Whyalla, city of steel.
Whyalla, South Australia's second largest city (1976 pop. 33,390) and major industrial force, was officially proclaimed on 16 April 1914. However its history dates back much further than that. On 9 March 1802, Matthew Flinders discovered and named Hummock Hill.
After the settlement of South Australia in 1836 the natural resources of the area were soon used by pastoralists. The first pastoral lease in the Iron Knob area was granted to Thomas Patterson in 1854. Ten years later, a lease over fifty-one square miles was granted to Frederick George Morgan who named it Mount Hummock. However it were the underground resources which started the development of Whyalla and helped BHP becoming the largest company in Australia.
Rich iron ore was expected by Edward John Eyre in 1840. In 1878 Samual Davenport, owner of nearby Corunna Station, had samples of iron ore assayed and submitted to London for the Colonial Exhibition. Corunna Station later provided the setting for some parts of the films The Sundowners and Kangaroo. Iron ore deposits were discovered in the Middleback Ranges at Iron Knob and Iron Baron during the late 1800s. The first application for a mining permit was lodged by William Jones in June 1888. During the next three years thirty-four mineral applications were made to mine the area with most of the applicants looking for gold and silver rather than iron ore.
In 1896 BHP secured the deposits for its use as a flux in the Port Pirie smelters. The first shipments of iron ore from Hummock Hill were made by barge to Port Pirie. In 1901 work began on a private narrow gauge railway line, from Iron Knob and Iron Monarch to Hummock Hill, and a jetty to allow easy transportation of the iron ore. Later a conveyor belt, crushers, storage bins and power house were added and completed in 1914 making it possible to transport iron ore to Newcastle. All this expansion created the need for more workers and by 1905 a permanent settlement was well established. It had a doctor, post office, shop and even a hall which was used as a school during the week and church on Sunday.
After the proclamation of the town, blocks of land were sold for an average of $10. With the rapid increase of population later land auctions were held in 1916, 1917, 1918 and 1920 when it had a population of 860. As was often the case in new settlements, live was hard and devoid of the most common necessities.
As a result of the low rainfall, about 250 mm a year, regular supplies of water have been a major problem for many years. Water had to be brought in from Roopena by bullock drays or by barge from Port Pirie. Ships from Newcatle carried it as ballast to the thirsty people of Hummock Hill. In 1911 the S.A. Government constructed a 500,000 litre water tank and BHP later excavated two reservoirs. Unfortunately demand almost always exceeded the supply.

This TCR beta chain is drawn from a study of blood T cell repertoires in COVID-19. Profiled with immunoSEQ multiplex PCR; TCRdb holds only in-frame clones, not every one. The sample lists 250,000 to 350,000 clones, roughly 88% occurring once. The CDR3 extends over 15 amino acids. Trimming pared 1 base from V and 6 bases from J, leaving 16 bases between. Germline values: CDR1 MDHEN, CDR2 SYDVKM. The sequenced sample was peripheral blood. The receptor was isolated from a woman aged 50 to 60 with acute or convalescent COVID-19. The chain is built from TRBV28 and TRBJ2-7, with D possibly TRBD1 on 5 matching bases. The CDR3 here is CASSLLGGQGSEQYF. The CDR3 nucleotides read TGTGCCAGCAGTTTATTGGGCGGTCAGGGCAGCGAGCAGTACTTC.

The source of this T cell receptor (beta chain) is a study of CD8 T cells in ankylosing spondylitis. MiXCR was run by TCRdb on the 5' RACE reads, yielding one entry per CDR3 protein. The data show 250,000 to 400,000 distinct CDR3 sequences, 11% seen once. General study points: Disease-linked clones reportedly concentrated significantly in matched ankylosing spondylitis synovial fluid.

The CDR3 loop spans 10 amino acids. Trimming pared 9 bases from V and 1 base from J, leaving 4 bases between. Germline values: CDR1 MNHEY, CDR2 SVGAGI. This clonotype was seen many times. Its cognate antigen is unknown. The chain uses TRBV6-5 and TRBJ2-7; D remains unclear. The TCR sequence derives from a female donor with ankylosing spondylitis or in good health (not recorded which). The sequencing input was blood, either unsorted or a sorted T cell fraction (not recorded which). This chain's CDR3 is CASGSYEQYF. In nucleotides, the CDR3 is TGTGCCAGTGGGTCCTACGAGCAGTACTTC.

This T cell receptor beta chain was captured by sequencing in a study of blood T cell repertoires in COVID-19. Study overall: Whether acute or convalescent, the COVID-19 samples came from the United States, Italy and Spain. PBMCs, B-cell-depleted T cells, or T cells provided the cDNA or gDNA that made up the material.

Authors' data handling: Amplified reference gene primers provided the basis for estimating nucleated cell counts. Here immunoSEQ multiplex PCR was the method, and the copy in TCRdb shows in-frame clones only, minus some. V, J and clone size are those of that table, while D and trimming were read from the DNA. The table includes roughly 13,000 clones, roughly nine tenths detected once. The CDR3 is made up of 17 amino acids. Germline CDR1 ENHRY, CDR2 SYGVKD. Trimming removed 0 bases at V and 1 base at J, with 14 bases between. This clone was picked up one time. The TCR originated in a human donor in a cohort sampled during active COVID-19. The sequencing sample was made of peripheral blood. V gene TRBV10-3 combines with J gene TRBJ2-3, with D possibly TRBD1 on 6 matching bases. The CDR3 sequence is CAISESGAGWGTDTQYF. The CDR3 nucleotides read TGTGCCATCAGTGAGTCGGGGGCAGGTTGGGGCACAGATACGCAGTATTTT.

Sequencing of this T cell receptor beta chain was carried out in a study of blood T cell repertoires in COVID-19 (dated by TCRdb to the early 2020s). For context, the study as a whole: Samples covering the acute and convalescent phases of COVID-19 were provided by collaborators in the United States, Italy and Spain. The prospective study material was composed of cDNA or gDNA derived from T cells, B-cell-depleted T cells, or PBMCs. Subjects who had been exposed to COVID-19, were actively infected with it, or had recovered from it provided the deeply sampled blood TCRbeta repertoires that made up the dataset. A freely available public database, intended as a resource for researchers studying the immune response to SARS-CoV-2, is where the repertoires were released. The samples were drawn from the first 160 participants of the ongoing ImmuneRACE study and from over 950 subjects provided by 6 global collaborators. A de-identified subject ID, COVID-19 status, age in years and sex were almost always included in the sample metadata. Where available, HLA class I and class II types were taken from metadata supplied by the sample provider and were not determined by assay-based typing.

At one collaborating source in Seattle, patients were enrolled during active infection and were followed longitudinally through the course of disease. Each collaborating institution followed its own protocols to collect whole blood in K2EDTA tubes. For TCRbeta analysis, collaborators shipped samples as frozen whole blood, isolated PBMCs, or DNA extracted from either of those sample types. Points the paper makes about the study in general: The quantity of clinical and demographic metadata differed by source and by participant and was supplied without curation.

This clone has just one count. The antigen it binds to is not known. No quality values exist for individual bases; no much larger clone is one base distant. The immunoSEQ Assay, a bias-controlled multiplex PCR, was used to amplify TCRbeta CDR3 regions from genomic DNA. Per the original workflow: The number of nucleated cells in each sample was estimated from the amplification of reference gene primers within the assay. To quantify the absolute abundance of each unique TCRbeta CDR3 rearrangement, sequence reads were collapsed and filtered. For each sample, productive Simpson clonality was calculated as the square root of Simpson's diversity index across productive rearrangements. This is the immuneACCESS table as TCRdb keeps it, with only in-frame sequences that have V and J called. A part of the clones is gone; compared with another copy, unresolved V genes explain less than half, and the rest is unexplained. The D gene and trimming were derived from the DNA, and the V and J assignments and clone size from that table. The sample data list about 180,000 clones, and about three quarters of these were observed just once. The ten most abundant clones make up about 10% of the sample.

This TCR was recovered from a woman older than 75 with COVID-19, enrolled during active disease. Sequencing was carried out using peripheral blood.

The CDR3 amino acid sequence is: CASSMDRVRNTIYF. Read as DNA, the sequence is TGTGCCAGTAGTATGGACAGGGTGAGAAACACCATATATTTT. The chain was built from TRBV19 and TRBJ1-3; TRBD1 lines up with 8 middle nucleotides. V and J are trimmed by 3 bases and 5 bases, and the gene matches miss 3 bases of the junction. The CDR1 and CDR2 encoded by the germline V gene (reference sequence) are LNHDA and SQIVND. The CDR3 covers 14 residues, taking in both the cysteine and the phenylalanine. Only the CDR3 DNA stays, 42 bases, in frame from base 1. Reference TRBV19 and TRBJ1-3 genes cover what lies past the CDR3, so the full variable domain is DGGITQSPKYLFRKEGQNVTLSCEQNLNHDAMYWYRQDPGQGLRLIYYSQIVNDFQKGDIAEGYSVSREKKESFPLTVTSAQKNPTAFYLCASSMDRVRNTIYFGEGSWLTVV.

It was not until 1941 that work was started on the 370 km overland pipeline from Morgan to Whyalla. With its completion in 1944, a permanent supply of River Murray water became available to the town. A second pipeline was completed in 1967. The other kind of liquid refreshment did not become available on a regular basis until the Jetty Hotel was completed. It was later replaced by a far more imposing Whyalla Hotel.
During the late 1930s a blast furnace was erected and a large wharf and harbour installed. Both were completed during 1941. The blast furnace had a daily output of 750 tons of pig-iron, all of which went to New South Wales to be converted to steel. Expansion accelerated even more during World War II with the opening of a shipyard, after much hard work by Premier Thomas Playford. The first ship, a corvette named the HMAS Whyalla was completed in 1941. This ship was used as a mine sweeper and for escort, survey and patrol duty. After the war it was sold to Victoria to keep the entrance of Port Phillip Bay clear. It returned to Whyalla in 1987 where it is now used as part of a tourist attraction. The Whyalla shipyard became the largest in Australia, eventually employing 1500 men.
All this activity resulted in a rapid expansion of the work force at BHP and the doubling of the town's population. Additional labour was also required to build gun emplacements to protect BHP's iron works from possible enemy sea raiders. During and after the war Whyalla built many ships and the additional labour resulted in a total population of 7,500 in 1946. By the end of the war Whyalla had one of the largest furnace units in the world and a very busy shipyard. Shortly after the war a solar salt industry was added to its already powerful industrial base.
To satisfy the continuous demands for labour both the Commonwealth Government and BHP placed advertisements in overseas newspapers for many years to attract fitters, turners and machinists. The continuous influx of new migrant and Australian workers created a severe housing problem and although the South Australian Housing Trust completed hundreds of homes and units, most of the recent arrivals had to live in tents until they had completed their own homes, often assisted by their neighbours or work mates.
In 1945 Whyalla ceased to be a 'company town' with the establishment of the Whyalla Town Commission which carried out the duties of local government.
Started as a factory in the desert, Whyalla became the boom city built on money and the muscle of many Australians and even more European migrants. It now had a hospital, several schools with 6000 students in 1968, hotels, library, banks, police station, court house and many shops.
In 1961, when Whyalla had a population of nearly 14,000 it was proclaimed a City. With the completion of forty-five ships, the opening of a steel plant and a population of 22,000 by 1965, which included 8,500 migrants, the future of Whyalla was assured. The population boom peaked in 1976 when it settled at just over 33,000.